Regarding Redefining Marriage


Below is a recycled, yet relevant essay, originally penned in 2009:

I’ve noticed a number of stories recently about . . . “the latest state to legalize gay marriage.” They seem to be lining up. Personally, I do not have a problem with gay people getting married to one another. It seems obvious to me that marriage only strengthens the bond between loving, gay couples who want to devote their lives to one another. However, one must distinguish between personal preference and public policy. The issue of whether or not to legally recognize gay marriage is essentially political and should be determined via open and public debate, in the marketplace of ideas, by society at large.

However we get there, it may be only a matter of time before gay marriage is legal in all of the United States. And would that really be so bad – two people who love each other getting married, sharing a life together, and perhaps raising a family? What about three people who love each other? Four? More? After all, polygamy has been around for centuries, in cultures that have survived longer than the United States of America. Is polygamy any more or less objectionable than gay marriage?

An argument long advanced is that a percentage of the population is biologically predisposed to being gay, that it is not a choice, and that denying this reality forces some members of society to live counter to what the laws of nature have determined for them. This is the foundation for gay marriage advocates exiting the political square and seeking the purview of the courts.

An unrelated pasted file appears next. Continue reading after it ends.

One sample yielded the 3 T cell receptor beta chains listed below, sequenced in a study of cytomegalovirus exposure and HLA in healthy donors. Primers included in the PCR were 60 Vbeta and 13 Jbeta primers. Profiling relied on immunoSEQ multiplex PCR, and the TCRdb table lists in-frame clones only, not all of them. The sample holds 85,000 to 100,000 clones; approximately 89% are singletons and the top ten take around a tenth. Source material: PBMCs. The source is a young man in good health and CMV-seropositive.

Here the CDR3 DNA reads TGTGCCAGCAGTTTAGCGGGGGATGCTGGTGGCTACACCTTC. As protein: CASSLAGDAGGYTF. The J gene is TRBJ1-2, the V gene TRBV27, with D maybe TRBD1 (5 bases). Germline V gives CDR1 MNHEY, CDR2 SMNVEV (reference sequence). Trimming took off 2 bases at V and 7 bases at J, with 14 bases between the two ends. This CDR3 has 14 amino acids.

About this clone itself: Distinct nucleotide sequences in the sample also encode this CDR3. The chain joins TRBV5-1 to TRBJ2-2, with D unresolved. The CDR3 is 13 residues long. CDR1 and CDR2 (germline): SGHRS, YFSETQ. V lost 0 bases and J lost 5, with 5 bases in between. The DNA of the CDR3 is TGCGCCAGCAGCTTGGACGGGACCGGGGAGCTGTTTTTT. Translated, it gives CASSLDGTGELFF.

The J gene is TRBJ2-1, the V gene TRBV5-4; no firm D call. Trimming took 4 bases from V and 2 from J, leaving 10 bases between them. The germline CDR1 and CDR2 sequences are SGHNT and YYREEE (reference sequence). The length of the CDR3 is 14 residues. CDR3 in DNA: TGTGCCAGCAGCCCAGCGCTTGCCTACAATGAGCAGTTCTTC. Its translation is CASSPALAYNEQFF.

So long as we’re on the subject of biological predisposition, here’s a news flash, though it shouldn’t be. A sizeable portion of the entire population is, in fact, biologically predisposed to desire multiple sex partners; finding numerous women (or men, as the case may be) attractive as potential mates is not a matter of choice; and denying this reality in pursuit of monogamous lifestyles requires some people to live counter to what nature has determined for them. This, of course, circles back to polygamy and to personal preferences vis-a-vis the importance of quality child-rearing and the interests of society at large.

Our society needs honest, open discussion and sound, collective judgment regarding an institution so fundamental to its existence as marriage. And however the decision-making process occurs – private reflection, prayer, public debate, ballot box – it doesn’t have to happen overnight. Taking our time and exercising well-reasoned limits is simply prudent. Otherwise, we may find ourselves upon a slippery, increasingly secularist slope, as the institution of marriage grows ever less significant, and may eventually become meaningless. By then, we could well be mistaken for communists.


SCOTUS Does It Again


ObamaCare remains a train wreck, and the U.S. Supreme Court has once again kept it hoisted atop the flimsiest of rails.